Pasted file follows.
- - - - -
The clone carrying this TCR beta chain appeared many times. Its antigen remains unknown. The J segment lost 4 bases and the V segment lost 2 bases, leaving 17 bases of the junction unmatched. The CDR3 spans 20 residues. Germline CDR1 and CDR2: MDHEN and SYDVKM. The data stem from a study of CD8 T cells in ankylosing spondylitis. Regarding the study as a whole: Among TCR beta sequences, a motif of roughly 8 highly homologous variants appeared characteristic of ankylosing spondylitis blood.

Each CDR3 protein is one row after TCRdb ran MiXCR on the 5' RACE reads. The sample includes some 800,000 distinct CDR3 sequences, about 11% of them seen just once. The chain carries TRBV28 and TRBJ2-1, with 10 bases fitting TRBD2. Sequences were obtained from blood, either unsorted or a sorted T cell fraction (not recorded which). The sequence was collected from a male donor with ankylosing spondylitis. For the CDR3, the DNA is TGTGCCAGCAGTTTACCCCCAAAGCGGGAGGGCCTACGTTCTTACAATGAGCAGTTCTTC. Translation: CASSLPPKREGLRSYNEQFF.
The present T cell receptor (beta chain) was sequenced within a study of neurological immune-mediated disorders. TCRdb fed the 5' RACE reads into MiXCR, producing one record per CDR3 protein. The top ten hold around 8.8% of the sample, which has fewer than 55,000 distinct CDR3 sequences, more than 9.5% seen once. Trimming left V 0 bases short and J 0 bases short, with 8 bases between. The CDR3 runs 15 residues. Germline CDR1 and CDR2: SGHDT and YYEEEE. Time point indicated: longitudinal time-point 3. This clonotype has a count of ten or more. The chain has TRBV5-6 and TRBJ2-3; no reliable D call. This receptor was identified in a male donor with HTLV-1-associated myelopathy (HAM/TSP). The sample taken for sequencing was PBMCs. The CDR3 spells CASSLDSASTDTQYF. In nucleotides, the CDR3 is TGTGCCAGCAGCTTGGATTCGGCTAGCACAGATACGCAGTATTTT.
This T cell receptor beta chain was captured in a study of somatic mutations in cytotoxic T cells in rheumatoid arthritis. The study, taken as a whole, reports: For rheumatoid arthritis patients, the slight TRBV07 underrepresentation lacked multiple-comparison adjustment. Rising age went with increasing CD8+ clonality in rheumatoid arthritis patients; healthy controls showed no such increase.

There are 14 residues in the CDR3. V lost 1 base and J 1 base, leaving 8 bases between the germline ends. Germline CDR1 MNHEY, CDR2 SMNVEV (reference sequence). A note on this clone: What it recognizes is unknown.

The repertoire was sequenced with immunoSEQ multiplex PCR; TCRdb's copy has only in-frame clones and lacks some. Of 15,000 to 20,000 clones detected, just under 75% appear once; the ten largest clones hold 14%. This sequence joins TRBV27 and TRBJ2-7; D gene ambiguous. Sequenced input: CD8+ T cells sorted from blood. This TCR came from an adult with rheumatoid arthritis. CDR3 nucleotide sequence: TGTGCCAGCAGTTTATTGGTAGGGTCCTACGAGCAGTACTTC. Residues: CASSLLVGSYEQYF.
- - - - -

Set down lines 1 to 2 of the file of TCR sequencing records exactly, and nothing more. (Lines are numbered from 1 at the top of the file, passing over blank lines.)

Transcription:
The clone carrying this TCR beta chain appeared many times. Its antigen remains unknown. The J segment lost 4 bases and the V segment lost 2 bases, leaving 17 bases of the junction unmatched. The CDR3 spans 20 residues. Germline CDR1 and CDR2: MDHEN and SYDVKM. The data stem from a study of CD8 T cells in ankylosing spondylitis. Regarding the study as a whole: Among TCR beta sequences, a motif of roughly 8 highly homologous variants appeared characteristic of ankylosing spondylitis blood.

Each CDR3 protein is one row after TCRdb ran MiXCR on the 5' RACE reads. The sample includes some 800,000 distinct CDR3 sequences, about 11% of them seen just once. The chain carries TRBV28 and TRBJ2-1, with 10 bases fitting TRBD2. Sequences were obtained from blood, either unsorted or a sorted T cell fraction (not recorded which). The sequence was collected from a male donor with ankylosing spondylitis. For the CDR3, the DNA is TGTGCCAGCAGTTTACCCCCAAAGCGGGAGGGCCTACGTTCTTACAATGAGCAGTTCTTC. Translation: CASSLPPKREGLRSYNEQFF.